Mold (fungi) is present everywhere –
outdoors. There are more
than 100,000 species of
mold. Read more
Did you Know?
Molds can trigger asthma and allergies in
A 1999 Mayo Clinic Study attributed nearly all
the chronic sinus infections afflicting 37 million
Americans to molds.
Read the Study
According to USA Weekend Magazine, a 1994 study
of 10,000 homes in North America by the Harvard
University School of Public Health found that half –
50 percent – had water damage and mold problems,
increasing the likelihood that occupants would
suffer respiratory difficulties.
Read the article
According to a recent U.S. General Accounting
Office (GAO) report, 20 percent of schools have
indoor air quality problems, with many of the
schools found in poorer school districts.
Read the GAO Study
Moisture control is the key to mold control,
so when water leaks or spills occur indoors - ACT
QUICKLY. If wet or damp materials or areas are dried
24-48 hours after a leak or spill happens, in most
cases mold will not grow.
Clean and repair roof gutters regularly.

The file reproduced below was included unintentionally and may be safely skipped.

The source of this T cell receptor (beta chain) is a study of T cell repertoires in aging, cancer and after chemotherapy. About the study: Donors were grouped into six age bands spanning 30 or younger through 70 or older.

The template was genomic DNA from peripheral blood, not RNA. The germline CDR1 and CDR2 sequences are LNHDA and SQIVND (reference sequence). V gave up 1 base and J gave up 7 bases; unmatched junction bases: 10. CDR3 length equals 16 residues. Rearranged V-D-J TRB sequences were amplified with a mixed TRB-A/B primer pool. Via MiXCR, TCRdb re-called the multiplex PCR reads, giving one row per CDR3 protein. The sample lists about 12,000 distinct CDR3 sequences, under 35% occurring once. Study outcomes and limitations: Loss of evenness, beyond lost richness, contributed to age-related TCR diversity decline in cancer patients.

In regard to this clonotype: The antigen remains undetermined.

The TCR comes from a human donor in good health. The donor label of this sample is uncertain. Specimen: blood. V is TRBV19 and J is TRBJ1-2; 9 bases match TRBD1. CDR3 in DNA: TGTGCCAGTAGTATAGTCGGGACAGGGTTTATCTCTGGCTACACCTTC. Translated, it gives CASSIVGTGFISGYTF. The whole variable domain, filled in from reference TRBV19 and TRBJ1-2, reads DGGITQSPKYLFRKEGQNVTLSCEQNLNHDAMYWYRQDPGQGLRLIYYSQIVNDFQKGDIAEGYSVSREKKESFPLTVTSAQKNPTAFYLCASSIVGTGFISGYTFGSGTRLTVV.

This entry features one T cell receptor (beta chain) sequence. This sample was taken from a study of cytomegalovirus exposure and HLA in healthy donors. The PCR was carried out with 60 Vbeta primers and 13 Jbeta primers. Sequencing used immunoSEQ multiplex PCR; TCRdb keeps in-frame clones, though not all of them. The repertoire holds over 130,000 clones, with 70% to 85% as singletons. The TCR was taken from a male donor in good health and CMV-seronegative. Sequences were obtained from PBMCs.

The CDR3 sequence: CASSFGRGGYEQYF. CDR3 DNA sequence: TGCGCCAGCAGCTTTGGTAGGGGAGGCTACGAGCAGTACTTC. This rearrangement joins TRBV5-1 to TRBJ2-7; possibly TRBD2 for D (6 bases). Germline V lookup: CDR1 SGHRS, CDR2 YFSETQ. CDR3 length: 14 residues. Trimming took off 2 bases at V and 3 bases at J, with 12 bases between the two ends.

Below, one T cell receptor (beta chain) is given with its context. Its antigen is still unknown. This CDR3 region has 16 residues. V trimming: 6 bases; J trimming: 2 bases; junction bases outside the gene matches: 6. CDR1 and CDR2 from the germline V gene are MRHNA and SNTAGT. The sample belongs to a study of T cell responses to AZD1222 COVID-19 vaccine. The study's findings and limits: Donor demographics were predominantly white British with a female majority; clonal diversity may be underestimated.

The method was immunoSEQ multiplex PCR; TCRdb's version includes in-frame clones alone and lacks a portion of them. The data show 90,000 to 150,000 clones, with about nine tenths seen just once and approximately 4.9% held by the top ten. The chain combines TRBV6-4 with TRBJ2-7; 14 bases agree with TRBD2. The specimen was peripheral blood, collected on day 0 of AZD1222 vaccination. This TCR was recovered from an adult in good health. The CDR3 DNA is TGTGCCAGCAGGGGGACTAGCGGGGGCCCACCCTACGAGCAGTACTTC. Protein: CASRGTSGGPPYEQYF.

Make sure the ground slopes away from the
building foundation, so that water does not enter or
collect around the foundation.
Keep air conditioning drip pans clean and the
drain lines unobstructed and flowing properly.
Keep indoor humidity low. If possible, keep
indoor humidity below 60 percent (ideally between 30
and 50 percent) relative humidity. Relative humidity
can be measured with a moisture or humidity meter, a
small, inexpensive ($10-$50) instrument available at
many hardware stores.
If you see condensation or moisture collecting
on windows, walls or pipes ACT QUICKLY to dry the
wet surface and reduce the moisture/water source.
Condensation can be a sign of high humidity.